Metro Vancouver History: Samuel Brighouse


Wednesday, April 8th, 2009 — 11:24am PST
Comments 2

During my adventure in Richmond yesterday I noticed the name “Brighouse” a few times in public places and thought I would uncover a bit more about this familiar name.

Samuel Brighouse was one of the earliest settlers on Burrard Inlet (he was one of the Three Greenhorns) and in later years also had a farm on Lulu Island in Richmond.

Samuel Brighouse

After the West End/”Greenhorn” deal, pioneer Samuel Brighouse bought up 697 acres of Richmond land in 1864 and raised horses and cattle. In 1883 he petitioned for the incorporation of Richmond as a municipality and in 1887 he ran in Vancouver’s civic election and helped obtain the City’s charter. He returned to England in 1911 and passed away two years later, though his legacy lived on.


Minoru Chapel – Photo credit: Matzuda on Flickr

During the first World War the Minoru Park Racetrack was closed but re-opened as Brighouse Park in 1920. In 1941, with another war and the opening of Hastings Park, Brighouse Park closed. Side note: “Minoru” was the name of a race horse.

Most municipal and well-known structures in Richmond were built on Brighouse land, from City Hall, to Minoru Park, and Richmond Centre.

The area is full of history, including being the site of Canada’s first-ever parachute jump in 1912 [VancouverHistory], the first cross-Canada flight touched down in Minoru Park in 1920, and even the lacrosse box in Brighouse Park has stood there for nearly 100 years.


Photo credit: Stephen Rees on Flickr

To this day, the “downtown” area of Richmond is referred to as Brighouse and the new Canada Line station that was to be “Richmond City Centre” will now be called “Richmond-Brighouse”.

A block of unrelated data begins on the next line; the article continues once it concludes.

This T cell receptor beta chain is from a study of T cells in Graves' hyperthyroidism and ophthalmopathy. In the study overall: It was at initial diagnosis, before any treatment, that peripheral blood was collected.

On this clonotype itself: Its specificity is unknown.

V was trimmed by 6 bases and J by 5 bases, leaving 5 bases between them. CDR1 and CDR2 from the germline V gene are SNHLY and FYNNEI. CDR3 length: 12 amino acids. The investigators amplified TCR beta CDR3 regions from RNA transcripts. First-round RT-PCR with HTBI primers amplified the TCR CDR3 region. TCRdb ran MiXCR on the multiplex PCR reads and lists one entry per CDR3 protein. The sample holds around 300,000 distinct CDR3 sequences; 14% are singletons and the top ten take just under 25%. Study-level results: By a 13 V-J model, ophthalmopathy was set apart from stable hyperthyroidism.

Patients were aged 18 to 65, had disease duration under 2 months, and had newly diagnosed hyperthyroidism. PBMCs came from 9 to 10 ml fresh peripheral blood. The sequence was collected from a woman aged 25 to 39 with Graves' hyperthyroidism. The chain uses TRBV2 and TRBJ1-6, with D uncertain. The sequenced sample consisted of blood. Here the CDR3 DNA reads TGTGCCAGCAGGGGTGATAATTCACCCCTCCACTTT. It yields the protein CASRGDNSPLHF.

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2 comments

  1. David Morton says:

    Nice chatting with you last night about this and your other VancouverHistory posts!

    I wonder if you’ve read the relatively recent book, “The Man Game” by Lee Henderson – a novel set in Vancouver beginning with the Great Fire of 1886. A strange read that takes historical fact and combines it with audacious fiction, e.g. RH Alexander, the manager of Hastings Mill, and his wife, are hopeless opium addicts.

    Not a great book, overall, but it really shook me up. Much historical truth, I think, but some of the alternate realities he suggests are very cool.

    I think anyone interested in Vancouver history would get a charge out of this one!

  2. I’m writing this comment 2 years after you posted it. I’m a descendant of Sam Brighouse and thank you for posting an accurate condensed history of SB. We’ve seen lots of fiction.

    I’m wondering if David Morton is a descendant of John Morton – one of the Three Greenhorns along with SB? If so, we are cousins.

    Cheers,

    Trish

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